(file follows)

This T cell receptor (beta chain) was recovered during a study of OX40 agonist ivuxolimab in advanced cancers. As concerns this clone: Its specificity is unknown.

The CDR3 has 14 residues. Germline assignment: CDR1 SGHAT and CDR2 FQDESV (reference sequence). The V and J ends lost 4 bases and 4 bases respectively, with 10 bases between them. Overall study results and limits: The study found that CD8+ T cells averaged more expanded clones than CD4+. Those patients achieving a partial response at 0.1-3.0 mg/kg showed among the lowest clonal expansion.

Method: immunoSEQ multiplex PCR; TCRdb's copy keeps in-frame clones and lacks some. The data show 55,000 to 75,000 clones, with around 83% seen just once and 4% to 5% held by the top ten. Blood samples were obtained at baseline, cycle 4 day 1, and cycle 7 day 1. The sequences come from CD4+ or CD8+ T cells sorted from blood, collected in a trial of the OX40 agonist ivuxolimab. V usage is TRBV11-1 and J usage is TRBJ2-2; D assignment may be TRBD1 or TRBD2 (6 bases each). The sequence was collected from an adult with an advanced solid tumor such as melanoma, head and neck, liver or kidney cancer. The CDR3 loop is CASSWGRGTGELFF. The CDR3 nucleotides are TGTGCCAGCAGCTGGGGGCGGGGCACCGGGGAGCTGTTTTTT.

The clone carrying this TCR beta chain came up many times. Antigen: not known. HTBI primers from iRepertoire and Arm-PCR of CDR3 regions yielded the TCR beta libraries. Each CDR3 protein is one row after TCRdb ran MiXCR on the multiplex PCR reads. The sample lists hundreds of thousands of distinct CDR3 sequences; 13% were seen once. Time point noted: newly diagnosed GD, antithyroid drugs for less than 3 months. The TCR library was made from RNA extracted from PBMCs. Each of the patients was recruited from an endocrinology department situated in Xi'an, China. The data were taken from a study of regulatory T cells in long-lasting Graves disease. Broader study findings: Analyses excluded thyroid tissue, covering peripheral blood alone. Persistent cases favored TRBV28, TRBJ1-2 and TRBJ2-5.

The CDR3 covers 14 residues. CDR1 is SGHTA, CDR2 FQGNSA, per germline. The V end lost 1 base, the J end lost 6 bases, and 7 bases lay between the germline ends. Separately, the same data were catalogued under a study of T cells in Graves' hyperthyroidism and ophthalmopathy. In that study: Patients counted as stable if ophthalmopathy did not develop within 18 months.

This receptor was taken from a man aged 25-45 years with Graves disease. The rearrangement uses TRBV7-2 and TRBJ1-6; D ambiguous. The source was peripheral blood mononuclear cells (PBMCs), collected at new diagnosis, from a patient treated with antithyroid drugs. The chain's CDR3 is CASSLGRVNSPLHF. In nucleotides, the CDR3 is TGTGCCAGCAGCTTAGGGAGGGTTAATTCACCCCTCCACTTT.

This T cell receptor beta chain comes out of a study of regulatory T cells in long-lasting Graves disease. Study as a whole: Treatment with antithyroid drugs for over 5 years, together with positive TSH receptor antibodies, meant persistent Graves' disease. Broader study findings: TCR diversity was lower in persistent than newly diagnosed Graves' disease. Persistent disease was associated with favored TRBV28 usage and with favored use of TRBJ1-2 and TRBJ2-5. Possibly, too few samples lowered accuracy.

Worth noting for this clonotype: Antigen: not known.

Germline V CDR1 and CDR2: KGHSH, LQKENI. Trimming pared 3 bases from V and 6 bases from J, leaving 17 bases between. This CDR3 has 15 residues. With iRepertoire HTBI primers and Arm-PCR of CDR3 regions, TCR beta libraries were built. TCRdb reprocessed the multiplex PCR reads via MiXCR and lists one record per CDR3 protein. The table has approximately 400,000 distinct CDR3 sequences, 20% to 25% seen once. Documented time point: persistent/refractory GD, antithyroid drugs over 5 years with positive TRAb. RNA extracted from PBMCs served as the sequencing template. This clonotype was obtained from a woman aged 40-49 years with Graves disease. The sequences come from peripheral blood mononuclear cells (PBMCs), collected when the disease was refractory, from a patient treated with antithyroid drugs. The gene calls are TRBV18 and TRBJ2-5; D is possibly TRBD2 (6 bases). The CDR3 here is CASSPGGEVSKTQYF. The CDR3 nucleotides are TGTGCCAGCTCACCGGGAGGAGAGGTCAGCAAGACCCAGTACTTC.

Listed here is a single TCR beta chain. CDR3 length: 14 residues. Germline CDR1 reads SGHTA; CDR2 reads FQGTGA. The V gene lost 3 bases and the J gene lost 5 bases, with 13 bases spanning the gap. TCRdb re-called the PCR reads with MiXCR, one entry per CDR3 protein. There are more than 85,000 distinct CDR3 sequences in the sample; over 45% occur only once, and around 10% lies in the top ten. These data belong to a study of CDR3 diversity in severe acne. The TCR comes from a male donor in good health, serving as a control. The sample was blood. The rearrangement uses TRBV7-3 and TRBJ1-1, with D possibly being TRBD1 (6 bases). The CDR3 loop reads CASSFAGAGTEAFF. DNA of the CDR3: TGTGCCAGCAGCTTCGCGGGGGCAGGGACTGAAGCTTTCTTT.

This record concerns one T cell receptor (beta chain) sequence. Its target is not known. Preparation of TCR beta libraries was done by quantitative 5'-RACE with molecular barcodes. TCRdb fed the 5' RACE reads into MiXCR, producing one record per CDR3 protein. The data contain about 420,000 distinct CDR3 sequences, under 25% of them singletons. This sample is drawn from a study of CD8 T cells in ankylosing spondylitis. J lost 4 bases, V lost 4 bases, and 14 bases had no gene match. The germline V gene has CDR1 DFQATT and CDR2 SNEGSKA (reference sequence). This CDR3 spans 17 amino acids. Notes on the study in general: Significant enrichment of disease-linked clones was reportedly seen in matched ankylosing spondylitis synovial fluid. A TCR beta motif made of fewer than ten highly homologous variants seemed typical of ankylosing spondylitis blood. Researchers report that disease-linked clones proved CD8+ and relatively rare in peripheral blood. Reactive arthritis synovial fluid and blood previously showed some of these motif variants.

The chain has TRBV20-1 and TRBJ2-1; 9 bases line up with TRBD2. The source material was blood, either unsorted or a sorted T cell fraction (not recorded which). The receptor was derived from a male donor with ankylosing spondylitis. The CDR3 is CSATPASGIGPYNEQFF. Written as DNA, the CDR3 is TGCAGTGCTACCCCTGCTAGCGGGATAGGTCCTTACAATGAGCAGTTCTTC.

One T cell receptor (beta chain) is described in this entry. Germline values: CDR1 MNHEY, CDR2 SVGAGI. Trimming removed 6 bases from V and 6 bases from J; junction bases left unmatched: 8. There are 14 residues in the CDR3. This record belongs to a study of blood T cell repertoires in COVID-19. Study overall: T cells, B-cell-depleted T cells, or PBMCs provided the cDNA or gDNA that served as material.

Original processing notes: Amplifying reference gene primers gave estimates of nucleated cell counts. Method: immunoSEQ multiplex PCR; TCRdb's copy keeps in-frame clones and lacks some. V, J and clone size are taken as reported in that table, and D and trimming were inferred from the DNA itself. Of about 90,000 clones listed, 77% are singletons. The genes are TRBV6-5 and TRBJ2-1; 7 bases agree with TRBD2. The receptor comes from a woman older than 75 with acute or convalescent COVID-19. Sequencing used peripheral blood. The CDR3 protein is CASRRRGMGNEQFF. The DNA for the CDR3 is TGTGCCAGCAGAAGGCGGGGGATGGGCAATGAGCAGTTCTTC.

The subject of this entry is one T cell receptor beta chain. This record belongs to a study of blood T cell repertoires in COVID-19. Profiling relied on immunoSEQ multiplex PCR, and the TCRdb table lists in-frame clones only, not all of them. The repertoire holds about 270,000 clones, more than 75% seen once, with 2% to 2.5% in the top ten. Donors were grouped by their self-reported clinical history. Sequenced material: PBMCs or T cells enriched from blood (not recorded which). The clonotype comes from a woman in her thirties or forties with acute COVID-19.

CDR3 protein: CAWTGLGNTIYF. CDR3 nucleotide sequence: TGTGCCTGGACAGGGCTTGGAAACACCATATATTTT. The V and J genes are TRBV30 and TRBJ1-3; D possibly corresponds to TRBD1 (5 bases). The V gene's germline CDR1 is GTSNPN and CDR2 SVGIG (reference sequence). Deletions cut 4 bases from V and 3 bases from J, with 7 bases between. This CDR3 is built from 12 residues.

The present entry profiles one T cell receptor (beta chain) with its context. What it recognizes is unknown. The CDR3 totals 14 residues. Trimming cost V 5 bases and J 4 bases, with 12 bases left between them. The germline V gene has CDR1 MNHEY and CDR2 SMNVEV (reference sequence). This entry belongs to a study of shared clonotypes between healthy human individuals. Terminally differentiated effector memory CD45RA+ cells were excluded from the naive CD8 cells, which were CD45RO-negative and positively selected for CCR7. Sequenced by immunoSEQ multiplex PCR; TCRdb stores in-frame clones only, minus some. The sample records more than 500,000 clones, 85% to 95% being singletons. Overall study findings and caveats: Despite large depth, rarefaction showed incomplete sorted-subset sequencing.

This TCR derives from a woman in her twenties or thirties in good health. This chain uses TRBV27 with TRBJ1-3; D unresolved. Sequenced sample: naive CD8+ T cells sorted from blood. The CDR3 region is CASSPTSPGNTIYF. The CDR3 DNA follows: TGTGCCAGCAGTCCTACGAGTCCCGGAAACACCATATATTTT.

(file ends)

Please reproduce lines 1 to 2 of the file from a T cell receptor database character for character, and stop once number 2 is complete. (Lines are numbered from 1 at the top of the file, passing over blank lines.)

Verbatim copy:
This T cell receptor (beta chain) was recovered during a study of OX40 agonist ivuxolimab in advanced cancers. As concerns this clone: Its specificity is unknown.

The CDR3 has 14 residues. Germline assignment: CDR1 SGHAT and CDR2 FQDESV (reference sequence). The V and J ends lost 4 bases and 4 bases respectively, with 10 bases between them. Overall study results and limits: The study found that CD8+ T cells averaged more expanded clones than CD4+. Those patients achieving a partial response at 0.1-3.0 mg/kg showed among the lowest clonal expansion.